5. Replace door hardware. While you’re at it, polish up the handle on the big front door, or better yet, replace it with a shiny new brass lockset with a secure deadbolt, $57. 

6. Please knock. Doorbells may be the norm, but a hefty knocker is a classic that will never run out of battery life, and another opportunity to express yourself (whatever your favorite animal or insect is, there’s a door-knocker in its image). $39,

7. Ever-greenery. Boxwoods are always tidy-looking, the definition of easy upkeep. A pair on either side of the door is traditional, but a singleton is good, too. About $25 at garden centers.

8. Numbers game. Is your house number clearly visible? That’s of prime importance if you want your guests to arrive and your pizza to be hot. Stick-on vinyl numbers in a variety of fonts make it easy, starting at about $4 per digit.

9. Foot traffic. A hardworking mat for wiping muddy feet is a must. A thick coir mat can be had at the hardware store for less than $20, or spring for something fancier, like this decorative half-round that promises weather and mildew resistance, $45,

10. Go for the glow. Fumbling for keys in the dark isn’t fun. Consider doubling up on porch lights with a pair of lanterns, one on each side of the door, for symmetry and twice the illumination. $69 each,

11. Snail mail. Mailboxes run the gamut from kitschy roadside novelties masquerading as dogs, fish, or what-have-you to sober black lockboxes mounted alongside the front door. Whichever way you go, make sure yours is standing or hanging straight, with a secure closure, and no dings or dents. The mail carrier will thank you.

Wednesday, February 20, 2013

New Home Search

We are always trying to improve our website and are proud to announce we have a new home search tool. You can create an account for the latest listing updates and solds. Check it out!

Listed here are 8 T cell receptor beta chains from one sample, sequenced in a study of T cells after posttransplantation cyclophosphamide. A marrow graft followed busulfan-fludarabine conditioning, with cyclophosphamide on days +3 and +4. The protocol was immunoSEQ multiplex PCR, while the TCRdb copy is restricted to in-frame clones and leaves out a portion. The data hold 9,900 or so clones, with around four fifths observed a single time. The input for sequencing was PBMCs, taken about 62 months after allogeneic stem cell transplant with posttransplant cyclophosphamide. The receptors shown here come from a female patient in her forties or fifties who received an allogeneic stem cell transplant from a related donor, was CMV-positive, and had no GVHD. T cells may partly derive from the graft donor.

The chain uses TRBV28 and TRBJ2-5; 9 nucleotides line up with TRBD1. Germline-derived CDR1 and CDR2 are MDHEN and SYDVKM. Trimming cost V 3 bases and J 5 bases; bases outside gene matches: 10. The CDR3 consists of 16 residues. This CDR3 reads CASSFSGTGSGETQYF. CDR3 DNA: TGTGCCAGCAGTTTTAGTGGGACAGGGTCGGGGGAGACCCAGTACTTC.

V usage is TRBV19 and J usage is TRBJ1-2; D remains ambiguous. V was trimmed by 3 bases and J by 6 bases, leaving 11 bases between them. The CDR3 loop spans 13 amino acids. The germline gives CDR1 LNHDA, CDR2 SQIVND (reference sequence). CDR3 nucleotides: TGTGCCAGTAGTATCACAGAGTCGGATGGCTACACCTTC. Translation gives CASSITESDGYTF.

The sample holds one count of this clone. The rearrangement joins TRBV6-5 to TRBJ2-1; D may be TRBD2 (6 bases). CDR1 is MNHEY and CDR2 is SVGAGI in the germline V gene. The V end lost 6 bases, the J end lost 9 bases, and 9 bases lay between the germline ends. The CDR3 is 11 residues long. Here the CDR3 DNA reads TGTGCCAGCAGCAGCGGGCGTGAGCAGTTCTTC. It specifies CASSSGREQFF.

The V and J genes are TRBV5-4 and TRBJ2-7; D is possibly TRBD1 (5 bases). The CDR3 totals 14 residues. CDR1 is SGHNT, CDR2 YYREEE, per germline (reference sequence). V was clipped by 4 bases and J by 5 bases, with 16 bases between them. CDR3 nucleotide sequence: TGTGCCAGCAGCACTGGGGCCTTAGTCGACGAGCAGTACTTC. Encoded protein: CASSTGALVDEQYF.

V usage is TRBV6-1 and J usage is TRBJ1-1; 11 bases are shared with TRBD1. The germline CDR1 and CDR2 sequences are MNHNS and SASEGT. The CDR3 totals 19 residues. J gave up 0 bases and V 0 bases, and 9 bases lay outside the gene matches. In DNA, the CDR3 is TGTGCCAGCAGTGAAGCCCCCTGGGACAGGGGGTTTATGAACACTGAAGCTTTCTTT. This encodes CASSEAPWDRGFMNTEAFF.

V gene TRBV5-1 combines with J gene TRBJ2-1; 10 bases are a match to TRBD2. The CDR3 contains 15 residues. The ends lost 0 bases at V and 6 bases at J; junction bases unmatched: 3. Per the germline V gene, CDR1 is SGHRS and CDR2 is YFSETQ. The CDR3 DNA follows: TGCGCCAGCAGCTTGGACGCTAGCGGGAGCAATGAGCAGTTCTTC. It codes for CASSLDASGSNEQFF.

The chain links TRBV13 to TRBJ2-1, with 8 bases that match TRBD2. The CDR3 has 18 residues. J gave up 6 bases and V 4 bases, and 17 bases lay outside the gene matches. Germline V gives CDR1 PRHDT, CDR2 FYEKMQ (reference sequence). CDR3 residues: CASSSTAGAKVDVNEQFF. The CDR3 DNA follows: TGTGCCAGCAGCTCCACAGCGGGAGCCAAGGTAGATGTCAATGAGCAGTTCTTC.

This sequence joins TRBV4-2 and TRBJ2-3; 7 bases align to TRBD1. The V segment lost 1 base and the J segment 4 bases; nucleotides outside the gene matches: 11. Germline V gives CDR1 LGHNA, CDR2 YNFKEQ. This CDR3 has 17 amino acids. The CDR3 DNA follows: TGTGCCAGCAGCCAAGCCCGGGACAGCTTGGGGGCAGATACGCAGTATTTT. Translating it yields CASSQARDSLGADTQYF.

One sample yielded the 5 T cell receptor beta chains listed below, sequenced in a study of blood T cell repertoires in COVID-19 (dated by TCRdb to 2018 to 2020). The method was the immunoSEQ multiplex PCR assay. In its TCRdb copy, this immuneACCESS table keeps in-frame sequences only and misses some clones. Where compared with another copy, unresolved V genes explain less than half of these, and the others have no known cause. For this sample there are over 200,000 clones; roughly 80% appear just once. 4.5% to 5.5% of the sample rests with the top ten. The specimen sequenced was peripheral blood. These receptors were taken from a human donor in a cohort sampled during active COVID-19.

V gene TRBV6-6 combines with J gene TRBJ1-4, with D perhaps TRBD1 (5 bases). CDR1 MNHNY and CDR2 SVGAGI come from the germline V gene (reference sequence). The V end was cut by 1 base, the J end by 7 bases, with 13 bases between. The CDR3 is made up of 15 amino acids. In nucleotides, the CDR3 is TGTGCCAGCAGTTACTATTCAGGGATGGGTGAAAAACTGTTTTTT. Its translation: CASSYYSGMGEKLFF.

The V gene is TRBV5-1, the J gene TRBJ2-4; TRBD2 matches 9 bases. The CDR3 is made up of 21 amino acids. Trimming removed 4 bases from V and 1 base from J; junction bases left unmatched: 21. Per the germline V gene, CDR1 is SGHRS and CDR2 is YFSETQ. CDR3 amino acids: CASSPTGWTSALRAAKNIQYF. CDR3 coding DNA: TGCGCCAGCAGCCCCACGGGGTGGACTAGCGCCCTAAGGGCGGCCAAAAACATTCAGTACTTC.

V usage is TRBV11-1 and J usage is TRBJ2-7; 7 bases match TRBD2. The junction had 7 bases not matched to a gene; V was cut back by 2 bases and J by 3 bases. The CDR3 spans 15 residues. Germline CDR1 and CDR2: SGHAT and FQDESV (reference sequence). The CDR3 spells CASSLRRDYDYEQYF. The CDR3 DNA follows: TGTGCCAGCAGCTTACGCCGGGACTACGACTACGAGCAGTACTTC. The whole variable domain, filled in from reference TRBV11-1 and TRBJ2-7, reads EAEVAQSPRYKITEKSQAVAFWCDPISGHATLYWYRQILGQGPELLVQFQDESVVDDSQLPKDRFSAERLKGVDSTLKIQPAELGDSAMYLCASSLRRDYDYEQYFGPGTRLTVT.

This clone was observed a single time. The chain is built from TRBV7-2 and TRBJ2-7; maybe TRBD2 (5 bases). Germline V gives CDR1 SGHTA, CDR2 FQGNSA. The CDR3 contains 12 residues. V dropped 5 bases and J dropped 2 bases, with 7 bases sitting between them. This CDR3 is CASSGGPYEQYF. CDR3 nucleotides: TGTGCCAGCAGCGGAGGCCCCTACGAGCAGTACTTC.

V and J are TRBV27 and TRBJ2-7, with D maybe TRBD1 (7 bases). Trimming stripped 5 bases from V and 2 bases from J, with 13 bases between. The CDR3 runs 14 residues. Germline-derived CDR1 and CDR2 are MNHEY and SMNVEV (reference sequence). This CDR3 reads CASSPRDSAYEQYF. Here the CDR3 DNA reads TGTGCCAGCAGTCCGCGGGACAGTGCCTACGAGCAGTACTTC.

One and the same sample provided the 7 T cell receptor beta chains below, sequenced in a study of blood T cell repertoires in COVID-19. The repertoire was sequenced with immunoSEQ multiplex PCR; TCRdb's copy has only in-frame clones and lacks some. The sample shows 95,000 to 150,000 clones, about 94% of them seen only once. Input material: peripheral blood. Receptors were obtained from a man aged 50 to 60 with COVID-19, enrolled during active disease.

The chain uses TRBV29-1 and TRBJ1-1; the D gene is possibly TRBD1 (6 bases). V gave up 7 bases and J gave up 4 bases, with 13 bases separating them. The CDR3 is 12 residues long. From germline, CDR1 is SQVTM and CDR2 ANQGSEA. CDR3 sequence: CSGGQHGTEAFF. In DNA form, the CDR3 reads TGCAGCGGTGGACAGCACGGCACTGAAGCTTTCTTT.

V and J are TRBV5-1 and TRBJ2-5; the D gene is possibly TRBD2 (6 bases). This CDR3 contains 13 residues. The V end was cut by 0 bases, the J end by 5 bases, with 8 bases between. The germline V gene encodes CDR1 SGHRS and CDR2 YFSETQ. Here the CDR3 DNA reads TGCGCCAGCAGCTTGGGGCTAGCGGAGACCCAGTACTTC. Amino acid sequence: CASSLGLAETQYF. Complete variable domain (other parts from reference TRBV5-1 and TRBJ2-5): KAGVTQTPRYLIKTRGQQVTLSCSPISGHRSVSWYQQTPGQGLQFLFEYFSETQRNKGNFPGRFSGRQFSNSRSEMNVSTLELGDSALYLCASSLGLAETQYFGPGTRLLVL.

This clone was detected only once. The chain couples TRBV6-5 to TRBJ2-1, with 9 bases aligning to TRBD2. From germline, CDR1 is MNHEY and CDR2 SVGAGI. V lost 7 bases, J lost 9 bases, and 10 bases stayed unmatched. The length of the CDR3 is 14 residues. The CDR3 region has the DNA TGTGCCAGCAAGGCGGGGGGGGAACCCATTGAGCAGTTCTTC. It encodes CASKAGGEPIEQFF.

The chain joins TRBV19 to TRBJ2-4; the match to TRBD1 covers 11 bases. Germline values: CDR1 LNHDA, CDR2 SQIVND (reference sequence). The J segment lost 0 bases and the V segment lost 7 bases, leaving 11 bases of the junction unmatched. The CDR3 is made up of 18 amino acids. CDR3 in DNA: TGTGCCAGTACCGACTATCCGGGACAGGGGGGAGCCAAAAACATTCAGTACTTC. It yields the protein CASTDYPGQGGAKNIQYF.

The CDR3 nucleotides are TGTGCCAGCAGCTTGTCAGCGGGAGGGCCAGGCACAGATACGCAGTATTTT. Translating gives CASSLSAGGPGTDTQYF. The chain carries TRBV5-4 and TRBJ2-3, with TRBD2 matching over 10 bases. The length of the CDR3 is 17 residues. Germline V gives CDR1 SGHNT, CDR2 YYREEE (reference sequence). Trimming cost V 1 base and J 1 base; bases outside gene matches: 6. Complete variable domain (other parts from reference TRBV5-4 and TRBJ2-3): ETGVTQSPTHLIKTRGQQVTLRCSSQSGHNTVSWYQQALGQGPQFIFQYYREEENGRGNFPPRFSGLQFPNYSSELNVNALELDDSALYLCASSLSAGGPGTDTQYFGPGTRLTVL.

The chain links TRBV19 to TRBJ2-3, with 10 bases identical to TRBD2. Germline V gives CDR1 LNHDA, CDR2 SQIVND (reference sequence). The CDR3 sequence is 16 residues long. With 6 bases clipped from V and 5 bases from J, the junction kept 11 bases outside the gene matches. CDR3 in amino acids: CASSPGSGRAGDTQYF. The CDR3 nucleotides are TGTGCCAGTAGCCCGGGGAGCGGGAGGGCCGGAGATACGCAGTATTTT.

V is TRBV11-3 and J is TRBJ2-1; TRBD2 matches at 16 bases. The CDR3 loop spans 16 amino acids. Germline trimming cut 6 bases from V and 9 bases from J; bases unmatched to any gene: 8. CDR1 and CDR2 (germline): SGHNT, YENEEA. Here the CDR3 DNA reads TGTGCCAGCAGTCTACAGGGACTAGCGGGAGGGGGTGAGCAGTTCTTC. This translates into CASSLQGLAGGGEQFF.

Contact us to schedule a showing, our professionals are here to help you every step of the way.

Tuesday, February 19, 2013

Using Smell to Make a Sale

Everyone loves the smell of freshly baked cookies, but don’t expect that aroma to sell your home, new research suggests. Homeowners are often coached to create pleasing aromas when potential buyers pay a visit. But complex smells, like baked goods and potpourri, are likely to damp enthusiasm for a fast sale for top dollar, says Eric Spangenberg, dean of the college of business at Washington State University. His study found that shoppers spent 31.8% more, on average, when a store was scented with a simple orange scent over a complex blend of orange, basil and green tea. The same principles apply to open houses, Prof. Spangenberg says, because in both cases, the aromas may affect cognitive functions in the same areas of the brain involved in decision-making. Complex scents, even if they’re pleasant, can be a distraction because some people subconsciously dedicate time and energy to figuring out what the aroma is. Full Article

Monday, February 18, 2013

February Home-Maintenance Checklist

The transition between winter and spring is the time to get a jump on moisture damage and heat loss, make quick work of organizing storage areas and work in some garden prep before spring. Full Article

Change the shower curtain:  Damp shower curtains can grow unhealthy mold and mildew and contribute to mold problems in the tub and shower, so swap yours out periodically and make sure to open and air out the shower enclosure when you’re done bathing.

Batten down the hatches: Find and seal energy leaks.Tour your home feeling for cold air entering through cracks in chimneys and window and door frames, and cracks around appliance vents, electrical and plumbing fixtures and furnace ducts. Remedies might include adding weatherstripping to a door frame or applying fresh caulk to window frames.